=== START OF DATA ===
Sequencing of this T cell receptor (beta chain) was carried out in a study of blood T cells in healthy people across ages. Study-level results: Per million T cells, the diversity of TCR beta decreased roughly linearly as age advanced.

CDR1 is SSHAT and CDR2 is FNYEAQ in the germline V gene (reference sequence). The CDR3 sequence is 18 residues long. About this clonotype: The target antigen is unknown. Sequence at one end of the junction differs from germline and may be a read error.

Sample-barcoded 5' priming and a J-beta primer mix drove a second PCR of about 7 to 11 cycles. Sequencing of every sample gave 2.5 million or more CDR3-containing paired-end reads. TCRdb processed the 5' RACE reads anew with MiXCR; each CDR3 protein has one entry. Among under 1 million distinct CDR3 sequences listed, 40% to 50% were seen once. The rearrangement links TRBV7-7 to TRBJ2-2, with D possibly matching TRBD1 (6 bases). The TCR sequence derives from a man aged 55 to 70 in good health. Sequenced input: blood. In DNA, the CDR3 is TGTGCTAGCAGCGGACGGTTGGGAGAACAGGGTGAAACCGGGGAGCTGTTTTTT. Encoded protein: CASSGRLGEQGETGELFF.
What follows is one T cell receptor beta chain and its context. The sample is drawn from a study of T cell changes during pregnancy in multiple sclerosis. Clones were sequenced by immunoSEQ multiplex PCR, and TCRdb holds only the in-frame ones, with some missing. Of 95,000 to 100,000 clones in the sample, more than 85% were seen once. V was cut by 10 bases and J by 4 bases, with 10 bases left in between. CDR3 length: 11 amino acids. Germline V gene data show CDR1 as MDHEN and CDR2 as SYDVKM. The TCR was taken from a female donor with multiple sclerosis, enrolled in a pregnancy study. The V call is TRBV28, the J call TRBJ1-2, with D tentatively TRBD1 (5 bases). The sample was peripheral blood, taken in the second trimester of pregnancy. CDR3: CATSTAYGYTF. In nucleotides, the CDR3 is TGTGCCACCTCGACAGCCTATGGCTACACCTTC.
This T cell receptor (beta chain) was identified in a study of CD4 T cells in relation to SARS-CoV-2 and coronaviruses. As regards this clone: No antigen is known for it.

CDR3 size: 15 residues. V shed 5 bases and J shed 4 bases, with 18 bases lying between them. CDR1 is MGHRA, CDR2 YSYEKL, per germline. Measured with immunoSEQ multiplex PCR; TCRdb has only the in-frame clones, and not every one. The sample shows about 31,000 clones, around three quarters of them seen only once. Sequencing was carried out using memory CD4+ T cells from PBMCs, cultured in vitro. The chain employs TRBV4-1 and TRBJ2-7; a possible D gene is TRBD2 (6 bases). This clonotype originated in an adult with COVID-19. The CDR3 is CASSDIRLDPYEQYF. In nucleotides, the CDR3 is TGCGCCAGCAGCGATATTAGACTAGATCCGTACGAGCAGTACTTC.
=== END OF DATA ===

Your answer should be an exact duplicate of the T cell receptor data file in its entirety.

Sequencing of this T cell receptor (beta chain) was carried out in a study of blood T cells in healthy people across ages. Study-level results: Per million T cells, the diversity of TCR beta decreased roughly linearly as age advanced.

CDR1 is SSHAT and CDR2 is FNYEAQ in the germline V gene (reference sequence). The CDR3 sequence is 18 residues long. About this clonotype: The target antigen is unknown. Sequence at one end of the junction differs from germline and may be a read error.

Sample-barcoded 5' priming and a J-beta primer mix drove a second PCR of about 7 to 11 cycles. Sequencing of every sample gave 2.5 million or more CDR3-containing paired-end reads. TCRdb processed the 5' RACE reads anew with MiXCR; each CDR3 protein has one entry. Among under 1 million distinct CDR3 sequences listed, 40% to 50% were seen once. The rearrangement links TRBV7-7 to TRBJ2-2, with D possibly matching TRBD1 (6 bases). The TCR sequence derives from a man aged 55 to 70 in good health. Sequenced input: blood. In DNA, the CDR3 is TGTGCTAGCAGCGGACGGTTGGGAGAACAGGGTGAAACCGGGGAGCTGTTTTTT. Encoded protein: CASSGRLGEQGETGELFF.
What follows is one T cell receptor beta chain and its context. The sample is drawn from a study of T cell changes during pregnancy in multiple sclerosis. Clones were sequenced by immunoSEQ multiplex PCR, and TCRdb holds only the in-frame ones, with some missing. Of 95,000 to 100,000 clones in the sample, more than 85% were seen once. V was cut by 10 bases and J by 4 bases, with 10 bases left in between. CDR3 length: 11 amino acids. Germline V gene data show CDR1 as MDHEN and CDR2 as SYDVKM. The TCR was taken from a female donor with multiple sclerosis, enrolled in a pregnancy study. The V call is TRBV28, the J call TRBJ1-2, with D tentatively TRBD1 (5 bases). The sample was peripheral blood, taken in the second trimester of pregnancy. CDR3: CATSTAYGYTF. In nucleotides, the CDR3 is TGTGCCACCTCGACAGCCTATGGCTACACCTTC.
This T cell receptor (beta chain) was identified in a study of CD4 T cells in relation to SARS-CoV-2 and coronaviruses. As regards this clone: No antigen is known for it.

CDR3 size: 15 residues. V shed 5 bases and J shed 4 bases, with 18 bases lying between them. CDR1 is MGHRA, CDR2 YSYEKL, per germline. Measured with immunoSEQ multiplex PCR; TCRdb has only the in-frame clones, and not every one. The sample shows about 31,000 clones, around three quarters of them seen only once. Sequencing was carried out using memory CD4+ T cells from PBMCs, cultured in vitro. The chain employs TRBV4-1 and TRBJ2-7; a possible D gene is TRBD2 (6 bases). This clonotype originated in an adult with COVID-19. The CDR3 is CASSDIRLDPYEQYF. In nucleotides, the CDR3 is TGCGCCAGCAGCGATATTAGACTAGATCCGTACGAGCAGTACTTC.